- Indoor equipment is rated at typical indoor rating points as specified in the WICF standard.
- While packaged systems used in walk-ins are impacted by the standard and would be evaluated as a pre-matched system, the DOE standard does not mandate use of packaged systems. The standard allows for use of split systems with separate unit coolers and condensing units that meet the minimum AWEF values.
- The AWEF calculation is similar for independent components, and there is no AWEF advantage to preselecting matched or packaged systems versus rating them as individual components.
- While the DOE WICF standard is based on the use of R-404A in the calculations, the standard does not enforce or require the use of this refrigerant exclusively.
- As a result, the application of other refrigerants in the system is allowed and does not change the DOE AWEF rating.
The U.S. Environmental Protection Agency’s (EPA) Significant New Alternatives Policy (SNAP) is a program to evaluate and regulate ozone-depleting and high global-warming potential (GWP) chemicals as authorized by the Clean Air Act (CAA). As part of the SNAP program, the EPA both approves new and delists (i.e. deems unacceptable for use) existing refrigerants used in various end-use applications, including the food retail and food service sectors.
On July 2, 2015, the EPA issued its final rule on the delisting of certain hydrofluorocarbon (HFC) refrigerants for use in specific end-use refrigeration applications and communicated alternative refrigerants approved for use. The final rule will become effective on August 19, 2015.
Yes, this is the final rule and was published in the Federal Register on July 20, 2015.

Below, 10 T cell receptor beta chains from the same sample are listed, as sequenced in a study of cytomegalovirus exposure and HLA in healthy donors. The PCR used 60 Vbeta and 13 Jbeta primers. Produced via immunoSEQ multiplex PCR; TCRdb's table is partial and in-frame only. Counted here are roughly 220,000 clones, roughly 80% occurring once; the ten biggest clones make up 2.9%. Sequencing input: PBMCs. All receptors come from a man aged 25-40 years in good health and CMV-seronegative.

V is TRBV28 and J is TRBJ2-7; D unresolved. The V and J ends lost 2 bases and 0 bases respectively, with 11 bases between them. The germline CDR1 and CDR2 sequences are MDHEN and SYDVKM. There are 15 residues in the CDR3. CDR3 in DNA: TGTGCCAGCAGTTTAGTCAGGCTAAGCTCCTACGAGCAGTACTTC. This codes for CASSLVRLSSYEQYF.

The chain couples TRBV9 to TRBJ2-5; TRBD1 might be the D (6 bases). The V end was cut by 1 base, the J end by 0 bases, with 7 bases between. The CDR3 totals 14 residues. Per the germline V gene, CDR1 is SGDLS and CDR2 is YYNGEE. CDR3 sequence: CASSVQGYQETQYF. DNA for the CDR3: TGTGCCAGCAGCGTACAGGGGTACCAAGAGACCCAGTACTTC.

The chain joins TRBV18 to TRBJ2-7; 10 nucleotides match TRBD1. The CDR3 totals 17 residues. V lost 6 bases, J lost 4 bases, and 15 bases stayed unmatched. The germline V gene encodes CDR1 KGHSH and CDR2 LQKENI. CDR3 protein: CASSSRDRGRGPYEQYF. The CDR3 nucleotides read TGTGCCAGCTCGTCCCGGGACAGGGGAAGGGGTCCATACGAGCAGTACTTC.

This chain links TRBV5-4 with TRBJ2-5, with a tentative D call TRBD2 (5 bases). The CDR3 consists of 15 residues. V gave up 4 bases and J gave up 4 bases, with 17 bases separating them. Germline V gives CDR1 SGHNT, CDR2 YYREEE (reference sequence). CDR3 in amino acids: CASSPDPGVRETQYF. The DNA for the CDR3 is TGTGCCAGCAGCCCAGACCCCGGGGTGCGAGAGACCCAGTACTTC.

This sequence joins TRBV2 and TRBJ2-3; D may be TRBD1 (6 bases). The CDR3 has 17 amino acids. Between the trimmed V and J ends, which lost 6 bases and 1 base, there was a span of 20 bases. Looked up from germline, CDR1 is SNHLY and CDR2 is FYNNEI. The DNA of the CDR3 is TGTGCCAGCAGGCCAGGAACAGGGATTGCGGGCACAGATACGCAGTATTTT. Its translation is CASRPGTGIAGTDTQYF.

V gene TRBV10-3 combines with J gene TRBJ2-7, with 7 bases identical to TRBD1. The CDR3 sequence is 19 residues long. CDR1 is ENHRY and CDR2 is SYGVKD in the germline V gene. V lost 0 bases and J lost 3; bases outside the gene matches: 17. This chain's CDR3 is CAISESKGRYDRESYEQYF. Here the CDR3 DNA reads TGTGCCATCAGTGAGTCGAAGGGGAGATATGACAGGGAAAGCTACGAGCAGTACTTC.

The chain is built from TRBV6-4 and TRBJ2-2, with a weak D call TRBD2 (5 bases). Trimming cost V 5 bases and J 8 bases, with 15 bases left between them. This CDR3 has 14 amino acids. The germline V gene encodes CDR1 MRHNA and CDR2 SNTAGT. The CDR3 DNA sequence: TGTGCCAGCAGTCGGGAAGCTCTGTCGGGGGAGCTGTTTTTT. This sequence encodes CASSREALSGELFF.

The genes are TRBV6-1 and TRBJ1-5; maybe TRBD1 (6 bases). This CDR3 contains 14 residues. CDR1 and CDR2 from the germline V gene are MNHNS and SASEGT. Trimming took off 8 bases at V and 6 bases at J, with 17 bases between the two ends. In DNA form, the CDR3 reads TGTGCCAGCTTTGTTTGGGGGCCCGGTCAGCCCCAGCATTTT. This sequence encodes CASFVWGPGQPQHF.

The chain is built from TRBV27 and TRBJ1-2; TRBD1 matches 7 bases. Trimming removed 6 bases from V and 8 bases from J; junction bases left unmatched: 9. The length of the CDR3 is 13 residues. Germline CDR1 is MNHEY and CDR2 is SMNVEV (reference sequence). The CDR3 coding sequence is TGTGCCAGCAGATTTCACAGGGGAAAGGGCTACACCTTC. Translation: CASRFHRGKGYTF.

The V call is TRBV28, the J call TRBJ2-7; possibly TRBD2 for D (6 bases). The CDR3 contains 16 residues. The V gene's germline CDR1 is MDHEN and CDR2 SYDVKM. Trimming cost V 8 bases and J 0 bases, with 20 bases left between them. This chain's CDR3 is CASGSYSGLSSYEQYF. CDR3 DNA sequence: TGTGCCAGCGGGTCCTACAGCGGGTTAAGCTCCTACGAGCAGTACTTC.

The January 1, 2017, date only applies to components tied to a multiple-compressor rack serving supermarket applications. The application described would need to comply with the Remote CDU date listed of January 1, 2018.
If the multiple-compressor rack is serving a food-service or food-retail function, the application falls under the supermarket end-use category and needs to comply by January 1, 2017.
The compliance date refers to the date the equipment is commissioned. Heatcraft strongly encourages all customers and concerned parties to become familiar with the rulemaking to better understand the potential impact on your business. For additional details on the final rule including a Fact Sheet created by the EPA summarizing the ruling, log onto the EPA’s SNAP Program website at http://www.epa.gov/ozone/snap/index.html.
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To help keep our customers, and other involved parties, informed we are sharing this webinar hosted by:
Dr, Rajan Rajendran
System Innovation Center & Sustainability
Emerson Climate Technologies
Click to view the original FAQ provided by Heatcraft and download the pdf files.
Have more Questions that didn’t get answered? Let us know in the comment section, or Call Us Toll Free @ 1-800-322-9675